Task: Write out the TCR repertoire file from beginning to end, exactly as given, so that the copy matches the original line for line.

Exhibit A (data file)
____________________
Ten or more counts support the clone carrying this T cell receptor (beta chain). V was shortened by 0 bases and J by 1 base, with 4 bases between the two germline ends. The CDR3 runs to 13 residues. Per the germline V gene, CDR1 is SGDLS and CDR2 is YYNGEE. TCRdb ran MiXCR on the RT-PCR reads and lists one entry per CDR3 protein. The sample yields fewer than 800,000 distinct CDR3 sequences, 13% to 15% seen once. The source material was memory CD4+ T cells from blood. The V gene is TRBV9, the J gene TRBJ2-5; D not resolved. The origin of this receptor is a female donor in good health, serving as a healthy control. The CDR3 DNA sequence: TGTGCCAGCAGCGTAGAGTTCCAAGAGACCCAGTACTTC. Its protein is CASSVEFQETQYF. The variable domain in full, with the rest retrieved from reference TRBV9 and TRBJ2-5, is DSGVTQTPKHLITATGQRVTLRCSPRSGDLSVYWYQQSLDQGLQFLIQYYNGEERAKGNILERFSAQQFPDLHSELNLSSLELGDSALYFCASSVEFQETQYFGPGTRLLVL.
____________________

Ten or more counts support the clone carrying this T cell receptor (beta chain). V was shortened by 0 bases and J by 1 base, with 4 bases between the two germline ends. The CDR3 runs to 13 residues. Per the germline V gene, CDR1 is SGDLS and CDR2 is YYNGEE. TCRdb ran MiXCR on the RT-PCR reads and lists one entry per CDR3 protein. The sample yields fewer than 800,000 distinct CDR3 sequences, 13% to 15% seen once. The source material was memory CD4+ T cells from blood. The V gene is TRBV9, the J gene TRBJ2-5; D not resolved. The origin of this receptor is a female donor in good health, serving as a healthy control. The CDR3 DNA sequence: TGTGCCAGCAGCGTAGAGTTCCAAGAGACCCAGTACTTC. Its protein is CASSVEFQETQYF. The variable domain in full, with the rest retrieved from reference TRBV9 and TRBJ2-5, is DSGVTQTPKHLITATGQRVTLRCSPRSGDLSVYWYQQSLDQGLQFLIQYYNGEERAKGNILERFSAQQFPDLHSELNLSSLELGDSALYFCASSVEFQETQYFGPGTRLLVL.